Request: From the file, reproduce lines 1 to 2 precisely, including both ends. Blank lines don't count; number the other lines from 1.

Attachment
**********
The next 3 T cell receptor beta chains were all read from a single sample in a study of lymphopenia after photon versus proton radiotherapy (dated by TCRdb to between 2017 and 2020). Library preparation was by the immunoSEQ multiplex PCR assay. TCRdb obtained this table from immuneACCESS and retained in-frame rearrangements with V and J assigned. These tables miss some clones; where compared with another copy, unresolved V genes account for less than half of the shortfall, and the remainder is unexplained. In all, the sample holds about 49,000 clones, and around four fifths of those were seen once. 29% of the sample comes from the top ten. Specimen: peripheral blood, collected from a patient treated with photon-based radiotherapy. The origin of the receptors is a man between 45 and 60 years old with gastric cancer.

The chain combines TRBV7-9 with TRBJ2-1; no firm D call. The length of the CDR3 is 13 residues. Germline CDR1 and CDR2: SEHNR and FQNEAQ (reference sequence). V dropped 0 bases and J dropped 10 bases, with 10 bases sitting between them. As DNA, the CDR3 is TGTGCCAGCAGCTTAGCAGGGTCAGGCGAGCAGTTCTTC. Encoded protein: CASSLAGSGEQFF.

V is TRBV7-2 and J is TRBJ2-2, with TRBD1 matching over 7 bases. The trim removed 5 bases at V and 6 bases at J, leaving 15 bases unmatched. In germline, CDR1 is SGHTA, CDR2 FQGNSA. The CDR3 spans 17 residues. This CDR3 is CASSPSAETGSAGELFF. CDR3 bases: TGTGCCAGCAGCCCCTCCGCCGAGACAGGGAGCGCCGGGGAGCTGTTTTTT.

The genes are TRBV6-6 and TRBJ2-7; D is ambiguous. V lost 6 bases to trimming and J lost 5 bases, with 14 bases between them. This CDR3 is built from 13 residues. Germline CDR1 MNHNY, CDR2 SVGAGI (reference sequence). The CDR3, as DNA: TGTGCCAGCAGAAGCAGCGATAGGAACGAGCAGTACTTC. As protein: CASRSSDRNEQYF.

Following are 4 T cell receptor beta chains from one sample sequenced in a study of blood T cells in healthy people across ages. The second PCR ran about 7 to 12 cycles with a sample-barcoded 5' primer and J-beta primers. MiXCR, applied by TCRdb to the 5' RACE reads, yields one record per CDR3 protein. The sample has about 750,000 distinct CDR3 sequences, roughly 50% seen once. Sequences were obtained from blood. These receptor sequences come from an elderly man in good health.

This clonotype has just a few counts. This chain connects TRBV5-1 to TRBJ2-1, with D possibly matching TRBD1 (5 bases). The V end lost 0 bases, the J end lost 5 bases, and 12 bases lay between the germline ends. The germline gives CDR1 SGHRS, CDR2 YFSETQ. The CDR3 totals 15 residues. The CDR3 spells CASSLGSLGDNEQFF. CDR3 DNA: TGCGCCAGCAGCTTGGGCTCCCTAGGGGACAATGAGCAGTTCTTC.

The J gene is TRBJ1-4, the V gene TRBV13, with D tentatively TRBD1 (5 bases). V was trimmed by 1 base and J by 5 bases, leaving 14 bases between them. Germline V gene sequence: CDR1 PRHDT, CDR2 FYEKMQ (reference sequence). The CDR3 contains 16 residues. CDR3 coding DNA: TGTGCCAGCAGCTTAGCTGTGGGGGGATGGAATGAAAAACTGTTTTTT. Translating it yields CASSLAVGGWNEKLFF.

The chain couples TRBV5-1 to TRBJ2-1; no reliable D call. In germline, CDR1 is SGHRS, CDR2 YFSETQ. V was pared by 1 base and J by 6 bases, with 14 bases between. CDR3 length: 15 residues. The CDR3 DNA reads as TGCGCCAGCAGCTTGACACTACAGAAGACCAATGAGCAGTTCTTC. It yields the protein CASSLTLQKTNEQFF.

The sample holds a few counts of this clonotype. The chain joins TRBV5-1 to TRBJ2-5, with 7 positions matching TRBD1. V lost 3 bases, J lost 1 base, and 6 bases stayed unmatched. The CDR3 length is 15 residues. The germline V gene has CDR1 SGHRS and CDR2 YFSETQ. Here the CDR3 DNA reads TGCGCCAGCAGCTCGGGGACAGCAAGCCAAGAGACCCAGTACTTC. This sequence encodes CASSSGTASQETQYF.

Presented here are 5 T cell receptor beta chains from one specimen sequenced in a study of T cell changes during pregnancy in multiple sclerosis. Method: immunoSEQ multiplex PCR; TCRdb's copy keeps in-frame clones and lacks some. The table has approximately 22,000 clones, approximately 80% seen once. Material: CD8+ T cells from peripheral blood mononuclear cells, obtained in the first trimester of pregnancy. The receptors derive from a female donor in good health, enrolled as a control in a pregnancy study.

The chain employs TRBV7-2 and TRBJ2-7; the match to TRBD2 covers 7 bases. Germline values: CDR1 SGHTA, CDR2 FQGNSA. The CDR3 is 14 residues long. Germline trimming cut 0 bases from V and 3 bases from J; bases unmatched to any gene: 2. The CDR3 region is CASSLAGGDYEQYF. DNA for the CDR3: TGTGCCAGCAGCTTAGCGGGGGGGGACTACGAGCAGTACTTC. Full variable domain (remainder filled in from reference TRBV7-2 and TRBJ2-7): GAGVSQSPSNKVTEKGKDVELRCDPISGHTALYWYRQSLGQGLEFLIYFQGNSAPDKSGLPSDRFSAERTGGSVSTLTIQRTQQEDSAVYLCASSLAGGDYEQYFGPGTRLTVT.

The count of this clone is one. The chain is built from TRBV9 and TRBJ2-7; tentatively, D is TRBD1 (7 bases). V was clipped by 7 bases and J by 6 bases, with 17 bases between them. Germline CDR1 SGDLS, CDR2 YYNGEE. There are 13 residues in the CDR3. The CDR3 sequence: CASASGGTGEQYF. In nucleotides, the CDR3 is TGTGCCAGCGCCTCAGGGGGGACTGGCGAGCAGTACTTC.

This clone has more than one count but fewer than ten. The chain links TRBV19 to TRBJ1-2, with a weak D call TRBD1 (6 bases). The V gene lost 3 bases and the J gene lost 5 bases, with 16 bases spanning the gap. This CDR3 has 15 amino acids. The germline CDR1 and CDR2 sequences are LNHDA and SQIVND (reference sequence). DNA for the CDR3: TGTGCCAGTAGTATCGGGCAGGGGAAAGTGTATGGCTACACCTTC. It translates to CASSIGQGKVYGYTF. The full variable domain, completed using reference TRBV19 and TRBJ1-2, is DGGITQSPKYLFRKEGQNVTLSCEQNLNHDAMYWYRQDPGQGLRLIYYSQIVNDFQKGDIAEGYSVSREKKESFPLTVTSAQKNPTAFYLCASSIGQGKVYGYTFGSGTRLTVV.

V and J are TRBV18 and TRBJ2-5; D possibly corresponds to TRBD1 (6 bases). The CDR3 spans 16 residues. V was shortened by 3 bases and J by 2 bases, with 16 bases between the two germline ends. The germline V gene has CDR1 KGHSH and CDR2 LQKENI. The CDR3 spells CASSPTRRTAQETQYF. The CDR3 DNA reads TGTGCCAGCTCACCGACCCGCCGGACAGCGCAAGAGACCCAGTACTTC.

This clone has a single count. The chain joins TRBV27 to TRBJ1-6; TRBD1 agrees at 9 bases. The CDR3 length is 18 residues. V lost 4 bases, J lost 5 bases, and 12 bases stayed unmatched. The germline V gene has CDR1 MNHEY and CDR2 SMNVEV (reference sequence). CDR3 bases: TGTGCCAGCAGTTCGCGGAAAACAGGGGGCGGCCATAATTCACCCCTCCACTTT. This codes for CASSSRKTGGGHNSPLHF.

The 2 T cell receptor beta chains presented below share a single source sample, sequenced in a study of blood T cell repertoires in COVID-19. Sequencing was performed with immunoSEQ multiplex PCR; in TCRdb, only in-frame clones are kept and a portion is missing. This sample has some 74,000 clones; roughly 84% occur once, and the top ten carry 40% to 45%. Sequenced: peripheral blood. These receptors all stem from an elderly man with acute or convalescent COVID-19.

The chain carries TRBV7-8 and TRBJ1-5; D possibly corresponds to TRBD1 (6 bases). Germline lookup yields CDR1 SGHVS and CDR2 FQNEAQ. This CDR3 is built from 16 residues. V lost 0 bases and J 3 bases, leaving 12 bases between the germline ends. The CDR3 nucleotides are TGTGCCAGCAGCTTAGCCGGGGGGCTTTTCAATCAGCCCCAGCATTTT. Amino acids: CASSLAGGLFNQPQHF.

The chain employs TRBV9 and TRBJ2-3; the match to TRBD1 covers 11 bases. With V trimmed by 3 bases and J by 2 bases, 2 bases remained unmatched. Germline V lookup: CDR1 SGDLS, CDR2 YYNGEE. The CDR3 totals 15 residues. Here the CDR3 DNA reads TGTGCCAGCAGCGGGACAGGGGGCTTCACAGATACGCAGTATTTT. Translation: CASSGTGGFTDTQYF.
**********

The next 3 T cell receptor beta chains were all read from a single sample in a study of lymphopenia after photon versus proton radiotherapy (dated by TCRdb to between 2017 and 2020). Library preparation was by the immunoSEQ multiplex PCR assay. TCRdb obtained this table from immuneACCESS and retained in-frame rearrangements with V and J assigned. These tables miss some clones; where compared with another copy, unresolved V genes account for less than half of the shortfall, and the remainder is unexplained. In all, the sample holds about 49,000 clones, and around four fifths of those were seen once. 29% of the sample comes from the top ten. Specimen: peripheral blood, collected from a patient treated with photon-based radiotherapy. The origin of the receptors is a man between 45 and 60 years old with gastric cancer.

The chain combines TRBV7-9 with TRBJ2-1; no firm D call. The length of the CDR3 is 13 residues. Germline CDR1 and CDR2: SEHNR and FQNEAQ (reference sequence). V dropped 0 bases and J dropped 10 bases, with 10 bases sitting between them. As DNA, the CDR3 is TGTGCCAGCAGCTTAGCAGGGTCAGGCGAGCAGTTCTTC. Encoded protein: CASSLAGSGEQFF.